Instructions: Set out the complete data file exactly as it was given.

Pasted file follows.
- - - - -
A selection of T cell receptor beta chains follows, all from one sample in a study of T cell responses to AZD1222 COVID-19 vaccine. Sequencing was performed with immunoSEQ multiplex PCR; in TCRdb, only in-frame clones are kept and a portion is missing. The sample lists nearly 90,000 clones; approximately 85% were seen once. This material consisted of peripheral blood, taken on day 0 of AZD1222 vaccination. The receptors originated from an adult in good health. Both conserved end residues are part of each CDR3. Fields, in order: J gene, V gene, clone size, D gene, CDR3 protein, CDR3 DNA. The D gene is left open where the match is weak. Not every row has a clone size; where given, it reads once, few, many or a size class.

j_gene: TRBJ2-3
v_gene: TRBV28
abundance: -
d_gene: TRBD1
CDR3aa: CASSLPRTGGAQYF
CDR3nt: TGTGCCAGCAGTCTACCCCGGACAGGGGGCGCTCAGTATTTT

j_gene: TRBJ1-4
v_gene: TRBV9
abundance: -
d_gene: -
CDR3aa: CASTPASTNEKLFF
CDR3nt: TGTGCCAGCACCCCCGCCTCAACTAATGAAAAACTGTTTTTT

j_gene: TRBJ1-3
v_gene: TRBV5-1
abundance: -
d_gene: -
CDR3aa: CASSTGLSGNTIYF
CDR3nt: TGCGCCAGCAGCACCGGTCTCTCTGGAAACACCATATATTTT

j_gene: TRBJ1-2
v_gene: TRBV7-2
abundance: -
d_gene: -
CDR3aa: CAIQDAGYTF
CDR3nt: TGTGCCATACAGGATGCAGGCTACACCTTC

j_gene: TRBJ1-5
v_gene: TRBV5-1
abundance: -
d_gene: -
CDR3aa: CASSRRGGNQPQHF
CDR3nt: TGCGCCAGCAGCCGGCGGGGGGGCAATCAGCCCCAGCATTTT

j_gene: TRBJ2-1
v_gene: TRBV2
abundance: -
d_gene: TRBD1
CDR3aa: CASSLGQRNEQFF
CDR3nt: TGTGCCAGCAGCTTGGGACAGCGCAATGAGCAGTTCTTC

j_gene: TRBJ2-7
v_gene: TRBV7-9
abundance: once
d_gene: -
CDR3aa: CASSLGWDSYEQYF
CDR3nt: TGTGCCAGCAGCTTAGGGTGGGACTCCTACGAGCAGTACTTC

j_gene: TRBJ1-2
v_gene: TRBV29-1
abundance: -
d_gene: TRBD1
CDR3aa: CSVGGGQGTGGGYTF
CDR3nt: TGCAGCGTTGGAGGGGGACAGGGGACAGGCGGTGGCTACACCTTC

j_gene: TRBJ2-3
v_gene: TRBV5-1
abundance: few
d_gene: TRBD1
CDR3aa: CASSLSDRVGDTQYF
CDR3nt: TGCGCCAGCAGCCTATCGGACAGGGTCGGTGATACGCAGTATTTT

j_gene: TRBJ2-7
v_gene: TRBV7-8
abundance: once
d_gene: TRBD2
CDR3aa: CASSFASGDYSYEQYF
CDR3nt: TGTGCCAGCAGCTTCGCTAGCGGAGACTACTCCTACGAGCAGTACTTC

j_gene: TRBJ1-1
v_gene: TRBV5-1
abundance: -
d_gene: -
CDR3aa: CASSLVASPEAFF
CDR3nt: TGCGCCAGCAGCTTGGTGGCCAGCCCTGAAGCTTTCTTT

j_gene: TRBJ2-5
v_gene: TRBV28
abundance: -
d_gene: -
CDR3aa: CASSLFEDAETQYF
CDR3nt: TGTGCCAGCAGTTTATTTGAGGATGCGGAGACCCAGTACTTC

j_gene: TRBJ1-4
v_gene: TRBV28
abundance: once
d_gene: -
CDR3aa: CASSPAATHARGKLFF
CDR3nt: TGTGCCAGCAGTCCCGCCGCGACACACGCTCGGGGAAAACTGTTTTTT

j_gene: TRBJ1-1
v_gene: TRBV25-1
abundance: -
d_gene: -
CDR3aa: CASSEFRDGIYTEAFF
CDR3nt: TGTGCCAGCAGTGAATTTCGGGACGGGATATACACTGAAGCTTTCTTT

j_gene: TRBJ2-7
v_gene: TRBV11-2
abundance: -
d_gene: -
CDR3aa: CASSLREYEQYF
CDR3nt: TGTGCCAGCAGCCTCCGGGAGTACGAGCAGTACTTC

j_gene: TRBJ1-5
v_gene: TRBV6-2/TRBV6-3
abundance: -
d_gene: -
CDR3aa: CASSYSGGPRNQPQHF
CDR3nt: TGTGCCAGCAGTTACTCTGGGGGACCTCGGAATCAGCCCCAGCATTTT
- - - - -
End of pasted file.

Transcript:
A selection of T cell receptor beta chains follows, all from one sample in a study of T cell responses to AZD1222 COVID-19 vaccine. Sequencing was performed with immunoSEQ multiplex PCR; in TCRdb, only in-frame clones are kept and a portion is missing. The sample lists nearly 90,000 clones; approximately 85% were seen once. This material consisted of peripheral blood, taken on day 0 of AZD1222 vaccination. The receptors originated from an adult in good health. Both conserved end residues are part of each CDR3. Fields, in order: J gene, V gene, clone size, D gene, CDR3 protein, CDR3 DNA. The D gene is left open where the match is weak. Not every row has a clone size; where given, it reads once, few, many or a size class.

j_gene: TRBJ2-3
v_gene: TRBV28
abundance: -
d_gene: TRBD1
CDR3aa: CASSLPRTGGAQYF
CDR3nt: TGTGCCAGCAGTCTACCCCGGACAGGGGGCGCTCAGTATTTT

j_gene: TRBJ1-4
v_gene: TRBV9
abundance: -
d_gene: -
CDR3aa: CASTPASTNEKLFF
CDR3nt: TGTGCCAGCACCCCCGCCTCAACTAATGAAAAACTGTTTTTT

j_gene: TRBJ1-3
v_gene: TRBV5-1
abundance: -
d_gene: -
CDR3aa: CASSTGLSGNTIYF
CDR3nt: TGCGCCAGCAGCACCGGTCTCTCTGGAAACACCATATATTTT

j_gene: TRBJ1-2
v_gene: TRBV7-2
abundance: -
d_gene: -
CDR3aa: CAIQDAGYTF
CDR3nt: TGTGCCATACAGGATGCAGGCTACACCTTC

j_gene: TRBJ1-5
v_gene: TRBV5-1
abundance: -
d_gene: -
CDR3aa: CASSRRGGNQPQHF
CDR3nt: TGCGCCAGCAGCCGGCGGGGGGGCAATCAGCCCCAGCATTTT

j_gene: TRBJ2-1
v_gene: TRBV2
abundance: -
d_gene: TRBD1
CDR3aa: CASSLGQRNEQFF
CDR3nt: TGTGCCAGCAGCTTGGGACAGCGCAATGAGCAGTTCTTC

j_gene: TRBJ2-7
v_gene: TRBV7-9
abundance: once
d_gene: -
CDR3aa: CASSLGWDSYEQYF
CDR3nt: TGTGCCAGCAGCTTAGGGTGGGACTCCTACGAGCAGTACTTC

j_gene: TRBJ1-2
v_gene: TRBV29-1
abundance: -
d_gene: TRBD1
CDR3aa: CSVGGGQGTGGGYTF
CDR3nt: TGCAGCGTTGGAGGGGGACAGGGGACAGGCGGTGGCTACACCTTC

j_gene: TRBJ2-3
v_gene: TRBV5-1
abundance: few
d_gene: TRBD1
CDR3aa: CASSLSDRVGDTQYF
CDR3nt: TGCGCCAGCAGCCTATCGGACAGGGTCGGTGATACGCAGTATTTT

j_gene: TRBJ2-7
v_gene: TRBV7-8
abundance: once
d_gene: TRBD2
CDR3aa: CASSFASGDYSYEQYF
CDR3nt: TGTGCCAGCAGCTTCGCTAGCGGAGACTACTCCTACGAGCAGTACTTC

j_gene: TRBJ1-1
v_gene: TRBV5-1
abundance: -
d_gene: -
CDR3aa: CASSLVASPEAFF
CDR3nt: TGCGCCAGCAGCTTGGTGGCCAGCCCTGAAGCTTTCTTT

j_gene: TRBJ2-5
v_gene: TRBV28
abundance: -
d_gene: -
CDR3aa: CASSLFEDAETQYF
CDR3nt: TGTGCCAGCAGTTTATTTGAGGATGCGGAGACCCAGTACTTC

j_gene: TRBJ1-4
v_gene: TRBV28
abundance: once
d_gene: -
CDR3aa: CASSPAATHARGKLFF
CDR3nt: TGTGCCAGCAGTCCCGCCGCGACACACGCTCGGGGAAAACTGTTTTTT

j_gene: TRBJ1-1
v_gene: TRBV25-1
abundance: -
d_gene: -
CDR3aa: CASSEFRDGIYTEAFF
CDR3nt: TGTGCCAGCAGTGAATTTCGGGACGGGATATACACTGAAGCTTTCTTT

j_gene: TRBJ2-7
v_gene: TRBV11-2
abundance: -
d_gene: -
CDR3aa: CASSLREYEQYF
CDR3nt: TGTGCCAGCAGCCTCCGGGAGTACGAGCAGTACTTC

j_gene: TRBJ1-5
v_gene: TRBV6-2/TRBV6-3
abundance: -
d_gene: -
CDR3aa: CASSYSGGPRNQPQHF
CDR3nt: TGTGCCAGCAGTTACTCTGGGGGACCTCGGAATCAGCCCCAGCATTTT